Don't ask only the hard-core questions. It puts students on edge and seems to be unnecessary for many positions. We learn by watching how things are accomplished in the appropriate manner. Hardcore questions will not tell you how effective a student will be at learning this technique.

Don't ask the student what other firms they have interviewed with.

Don't be stuck up during interviewing, and wait until you actually hear the student's response. Make yourself known and the interview dates known so people hear about your firm before (and not after like in many cases) the interviewing occurs.

Don't conduct behavioral interviews--I don't learn much about you, and you frequently learn only what I thought you wanted to hear.

Don't do panel interviews; rather pass the interviewee to two or three different people - one at a time. i.e. start with a manager, then pass the person to a senior manager (or partner, if there is one interested in talking to the interviewee), and then end with an entry-level staff person. Each person can ask the interviewee different questions, and the interviewee may feel more comfortable talking to one person over another.

Don't have such hard-core behavioral interviews. It just makes the applicant more nervous. If interviews are like conversation, applicants will perform better and you will see the personality characteristics of the applicant, which really matters in accounting.

Talk about what the firm has to offer, salary, benefits, future opportunities. Treat the interview more like a conversation.

Employers must be completely honest about what a new staff person will do when they begin work. During my Big 5 recruiting, I was 'wined and dined' by partners who when I started I never saw. I was never told of the extraordinary amount of travel that I would be doing. I had absolutely no input on what kinds of clients I would be working on. Employers must be honest with potential candidates so that they know what to expect and expectations are not mismatched. Completely different expectations on both sides lead to disappointment, failure, and resentment by employer and employees.

Engage in more conversation rather then a resume review and question/answer session.

Find out if the person really wants to be in accounting or just has no other current possibilities.

For the interviewers to be more interested in what we are actually saying instead of just listening for some specific answer or word to be said. As an interviewee, I can tell you for certain that I know when an interviewer is actually listening to me or when they have either already given up on me or just waiting for that word.

Have a lot of different people interview the student, this way personalities will not get in the way of the decision making.

Have a more casual, conversational approach.

Have direction, give background info on the firm and some of the firm goals. Be honest, it'll help the decision for both sides.

Have the employer smile and maybe try to say something funny or light.

I hate being asked what is a situation that you were involved in that you found to be unethical. I feel that this question doesn't allow you to get to know the person. The person probably has just one situation memorized in their heads that they use at each interview. Interviews should more be about getting to know the person and the company all at once, because not only is the company looking to decide to accept you, you are also looking at that representative and deciding if you want the job, if it's offered to you.

I like the semi-casual interviews because I do not feel as intimidated and I'm able to be more relaxed.

I think accounting interviews are much more effective than most other types of interviews I've been on. The people are usually very friendly and eager to answer questions.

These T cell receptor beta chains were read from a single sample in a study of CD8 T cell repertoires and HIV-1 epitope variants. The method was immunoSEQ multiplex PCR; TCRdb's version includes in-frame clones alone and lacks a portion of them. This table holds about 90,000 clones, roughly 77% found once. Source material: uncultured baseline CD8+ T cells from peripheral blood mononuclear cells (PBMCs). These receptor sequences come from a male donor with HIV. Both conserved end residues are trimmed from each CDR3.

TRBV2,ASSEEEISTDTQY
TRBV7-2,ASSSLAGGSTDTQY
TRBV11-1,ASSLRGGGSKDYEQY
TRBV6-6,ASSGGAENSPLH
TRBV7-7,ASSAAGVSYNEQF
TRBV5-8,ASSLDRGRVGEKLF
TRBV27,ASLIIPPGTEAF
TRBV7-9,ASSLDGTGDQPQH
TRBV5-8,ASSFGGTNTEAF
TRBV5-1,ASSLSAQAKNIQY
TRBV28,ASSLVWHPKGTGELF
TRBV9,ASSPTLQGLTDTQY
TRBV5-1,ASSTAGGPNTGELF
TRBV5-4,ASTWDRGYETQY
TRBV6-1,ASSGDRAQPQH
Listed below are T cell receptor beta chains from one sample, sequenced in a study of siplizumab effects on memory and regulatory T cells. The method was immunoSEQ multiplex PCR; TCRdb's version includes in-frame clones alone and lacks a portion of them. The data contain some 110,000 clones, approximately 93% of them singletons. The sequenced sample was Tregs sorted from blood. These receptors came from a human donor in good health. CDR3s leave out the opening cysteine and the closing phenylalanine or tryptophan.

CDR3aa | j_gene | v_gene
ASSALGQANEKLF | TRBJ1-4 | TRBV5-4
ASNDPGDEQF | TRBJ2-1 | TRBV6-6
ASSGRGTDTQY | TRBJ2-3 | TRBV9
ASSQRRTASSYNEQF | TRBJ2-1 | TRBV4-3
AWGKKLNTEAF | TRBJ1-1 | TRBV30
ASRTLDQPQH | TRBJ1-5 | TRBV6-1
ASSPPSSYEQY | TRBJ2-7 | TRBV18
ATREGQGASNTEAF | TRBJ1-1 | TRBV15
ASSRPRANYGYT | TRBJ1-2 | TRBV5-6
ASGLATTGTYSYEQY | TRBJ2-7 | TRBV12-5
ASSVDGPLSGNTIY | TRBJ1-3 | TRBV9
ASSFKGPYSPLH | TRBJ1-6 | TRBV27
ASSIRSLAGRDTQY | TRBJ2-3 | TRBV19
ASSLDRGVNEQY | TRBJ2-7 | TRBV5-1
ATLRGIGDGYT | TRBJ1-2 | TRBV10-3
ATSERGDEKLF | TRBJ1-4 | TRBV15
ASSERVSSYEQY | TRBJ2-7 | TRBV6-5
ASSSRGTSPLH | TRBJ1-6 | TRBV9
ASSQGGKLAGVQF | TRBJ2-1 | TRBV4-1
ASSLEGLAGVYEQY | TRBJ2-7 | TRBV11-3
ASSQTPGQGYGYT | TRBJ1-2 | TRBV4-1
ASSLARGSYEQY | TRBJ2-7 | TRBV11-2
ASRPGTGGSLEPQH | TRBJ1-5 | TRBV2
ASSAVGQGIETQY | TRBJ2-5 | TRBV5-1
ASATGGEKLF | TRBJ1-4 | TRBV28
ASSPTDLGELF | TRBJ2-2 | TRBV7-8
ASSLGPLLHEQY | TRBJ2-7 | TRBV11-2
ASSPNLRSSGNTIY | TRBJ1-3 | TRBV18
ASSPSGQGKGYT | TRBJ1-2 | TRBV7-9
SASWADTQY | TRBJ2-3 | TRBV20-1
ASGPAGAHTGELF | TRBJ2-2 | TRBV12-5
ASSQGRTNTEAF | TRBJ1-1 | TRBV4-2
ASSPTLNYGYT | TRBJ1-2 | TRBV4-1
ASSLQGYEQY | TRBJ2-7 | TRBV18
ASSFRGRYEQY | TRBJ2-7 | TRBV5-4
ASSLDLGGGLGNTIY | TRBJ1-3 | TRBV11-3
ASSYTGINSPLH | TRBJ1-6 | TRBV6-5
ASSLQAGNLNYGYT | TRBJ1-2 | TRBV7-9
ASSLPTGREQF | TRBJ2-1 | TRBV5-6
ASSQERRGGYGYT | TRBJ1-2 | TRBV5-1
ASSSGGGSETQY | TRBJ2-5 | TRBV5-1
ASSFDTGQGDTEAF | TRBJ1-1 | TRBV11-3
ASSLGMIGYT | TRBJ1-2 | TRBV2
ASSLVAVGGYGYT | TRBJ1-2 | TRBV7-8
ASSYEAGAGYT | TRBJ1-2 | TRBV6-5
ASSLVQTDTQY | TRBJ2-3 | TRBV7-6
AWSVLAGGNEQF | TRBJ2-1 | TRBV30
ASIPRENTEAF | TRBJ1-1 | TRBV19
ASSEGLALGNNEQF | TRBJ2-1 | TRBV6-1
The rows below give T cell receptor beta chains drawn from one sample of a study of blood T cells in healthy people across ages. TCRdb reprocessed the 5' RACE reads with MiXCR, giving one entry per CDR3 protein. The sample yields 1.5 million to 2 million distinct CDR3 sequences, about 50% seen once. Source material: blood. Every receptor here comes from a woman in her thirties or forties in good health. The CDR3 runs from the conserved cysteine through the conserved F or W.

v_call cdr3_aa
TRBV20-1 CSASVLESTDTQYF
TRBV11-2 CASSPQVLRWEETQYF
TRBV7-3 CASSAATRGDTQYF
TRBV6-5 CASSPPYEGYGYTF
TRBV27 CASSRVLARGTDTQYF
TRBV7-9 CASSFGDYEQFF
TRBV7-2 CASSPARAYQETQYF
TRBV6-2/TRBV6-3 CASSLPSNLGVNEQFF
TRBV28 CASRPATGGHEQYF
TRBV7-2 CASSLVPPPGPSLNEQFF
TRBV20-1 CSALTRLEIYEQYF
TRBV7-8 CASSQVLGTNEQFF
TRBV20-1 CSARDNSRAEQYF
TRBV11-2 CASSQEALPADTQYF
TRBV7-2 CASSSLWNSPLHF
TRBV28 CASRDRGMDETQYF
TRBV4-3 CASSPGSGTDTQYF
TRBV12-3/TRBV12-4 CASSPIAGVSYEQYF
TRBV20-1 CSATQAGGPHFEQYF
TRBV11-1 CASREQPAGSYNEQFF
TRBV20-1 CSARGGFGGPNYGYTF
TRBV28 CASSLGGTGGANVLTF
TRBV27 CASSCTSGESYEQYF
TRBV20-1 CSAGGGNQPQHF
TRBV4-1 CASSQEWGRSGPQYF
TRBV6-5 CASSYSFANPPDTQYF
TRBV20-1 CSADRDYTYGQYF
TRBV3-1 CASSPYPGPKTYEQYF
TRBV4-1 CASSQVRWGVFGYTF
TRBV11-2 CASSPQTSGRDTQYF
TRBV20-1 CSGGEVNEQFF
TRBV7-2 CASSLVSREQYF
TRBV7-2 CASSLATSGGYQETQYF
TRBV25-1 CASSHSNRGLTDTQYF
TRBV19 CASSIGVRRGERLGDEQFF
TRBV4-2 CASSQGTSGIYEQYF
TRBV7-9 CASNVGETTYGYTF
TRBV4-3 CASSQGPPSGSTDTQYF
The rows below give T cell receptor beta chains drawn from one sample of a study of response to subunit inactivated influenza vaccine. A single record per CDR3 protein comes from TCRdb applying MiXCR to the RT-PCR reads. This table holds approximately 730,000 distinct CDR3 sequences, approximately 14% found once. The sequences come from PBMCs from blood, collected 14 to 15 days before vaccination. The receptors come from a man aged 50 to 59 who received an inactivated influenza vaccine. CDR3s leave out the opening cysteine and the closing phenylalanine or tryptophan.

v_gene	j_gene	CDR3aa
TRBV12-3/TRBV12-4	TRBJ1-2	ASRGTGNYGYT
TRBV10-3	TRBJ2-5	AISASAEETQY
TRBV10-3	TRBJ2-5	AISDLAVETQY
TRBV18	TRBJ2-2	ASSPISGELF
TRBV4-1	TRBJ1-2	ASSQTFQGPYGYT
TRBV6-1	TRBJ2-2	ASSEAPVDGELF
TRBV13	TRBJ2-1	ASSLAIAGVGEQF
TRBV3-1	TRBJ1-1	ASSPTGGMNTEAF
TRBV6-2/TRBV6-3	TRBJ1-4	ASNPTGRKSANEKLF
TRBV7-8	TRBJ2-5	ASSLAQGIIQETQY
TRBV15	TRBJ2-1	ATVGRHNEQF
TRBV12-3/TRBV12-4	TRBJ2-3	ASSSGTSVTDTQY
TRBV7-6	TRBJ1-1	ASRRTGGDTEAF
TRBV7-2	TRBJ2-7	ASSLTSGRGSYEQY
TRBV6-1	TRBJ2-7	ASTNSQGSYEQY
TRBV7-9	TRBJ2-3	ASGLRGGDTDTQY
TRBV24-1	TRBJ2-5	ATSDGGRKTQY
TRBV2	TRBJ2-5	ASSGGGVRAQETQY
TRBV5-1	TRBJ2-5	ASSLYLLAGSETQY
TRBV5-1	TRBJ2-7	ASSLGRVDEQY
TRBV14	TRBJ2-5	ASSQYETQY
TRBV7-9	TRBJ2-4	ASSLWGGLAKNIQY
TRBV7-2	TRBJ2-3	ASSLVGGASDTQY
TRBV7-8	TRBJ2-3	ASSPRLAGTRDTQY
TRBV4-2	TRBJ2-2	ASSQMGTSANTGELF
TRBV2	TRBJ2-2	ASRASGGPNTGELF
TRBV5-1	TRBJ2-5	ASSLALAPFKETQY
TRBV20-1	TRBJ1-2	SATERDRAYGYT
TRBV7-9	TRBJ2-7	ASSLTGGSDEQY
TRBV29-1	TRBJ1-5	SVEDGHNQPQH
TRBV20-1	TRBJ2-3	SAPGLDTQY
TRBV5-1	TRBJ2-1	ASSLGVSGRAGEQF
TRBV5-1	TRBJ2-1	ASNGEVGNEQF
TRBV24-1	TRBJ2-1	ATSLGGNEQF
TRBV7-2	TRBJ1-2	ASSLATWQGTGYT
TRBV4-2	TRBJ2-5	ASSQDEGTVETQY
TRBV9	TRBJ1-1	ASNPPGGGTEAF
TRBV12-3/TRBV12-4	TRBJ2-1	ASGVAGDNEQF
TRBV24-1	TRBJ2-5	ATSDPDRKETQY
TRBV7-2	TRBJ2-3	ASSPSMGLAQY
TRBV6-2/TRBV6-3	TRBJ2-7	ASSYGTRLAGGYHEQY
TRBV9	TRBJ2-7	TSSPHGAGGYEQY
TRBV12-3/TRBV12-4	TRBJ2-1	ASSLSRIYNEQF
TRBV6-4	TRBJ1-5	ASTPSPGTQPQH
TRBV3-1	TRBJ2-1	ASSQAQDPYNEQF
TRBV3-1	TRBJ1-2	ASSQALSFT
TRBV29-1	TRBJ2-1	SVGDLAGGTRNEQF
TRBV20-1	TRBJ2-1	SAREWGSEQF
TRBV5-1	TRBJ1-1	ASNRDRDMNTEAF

I think more question time for interviewees rather than constantly feeling like you have to sell yourself with answers to their questions.

I think some of the questions they ask during the interview have no bearing on student's skills. For an entry-level audit position with a Big 5 firm. Some of the questions dealt with marketing. I realize that eventually I would have to try to sell the firm I would be working for, but most students do not have sales experience or situations to talk about in the interview. Some firms need to have a pre-interview session the night before so we can meet our recruiters and meet people who work for the firm. It gives us a better idea in whom to eliminate when making the final decision.

I wish that employers would really interview and ask some tough questions that set the candidates apart. Most interviews don't really give the employer any more information about the student than what is already on the resume!

Inform the potential employees of the pay and benefits up front...that way no time will be wasted by either party. Also, let the potential employee know where they stand...be open and honest up front.
Informal interviews are the best kind because interviewees are more apt to act themselves.

Offer information that seems to be of relevance (salary, benefits, etc) that most people would not ask of the employer.

Rather than a structured list of questions, get to know each other with general conversation, to see if there is even a fit.

Smiling has never killed anyone. Please do not act like you are better than me just b/c you have a job.

Speak candidly about issues within the firm, showing both positives and negatives. This cultivates a more open and honest interview session.

Spend less time trying to 'sell' the firm to interviewees, and more time getting to know the interviewee, and letting them get to know you.

State exactly what is expected of new associates - there are many misconceptions of what is required.

Stay away from behavioral questions or don't only use them.

Stop asking stupid questions like 'What do you think are your three best qualities?' ... etc

Talk about opportunities for work in different areas, and also tell the interviewee what job or area they are being specifically interviewed for.

Talk more about the atmosphere of the firm, and be very honest about the firm's expectations.

Tell me what you're looking for. That way, I don't have to try and guess what appeals to you. If you know what you want, I can either help eliminate myself or demonstrate that I have what it takes. Just tell me what you want.

Part One: Interview Tips

Part Three: Post Interview Follow-up tips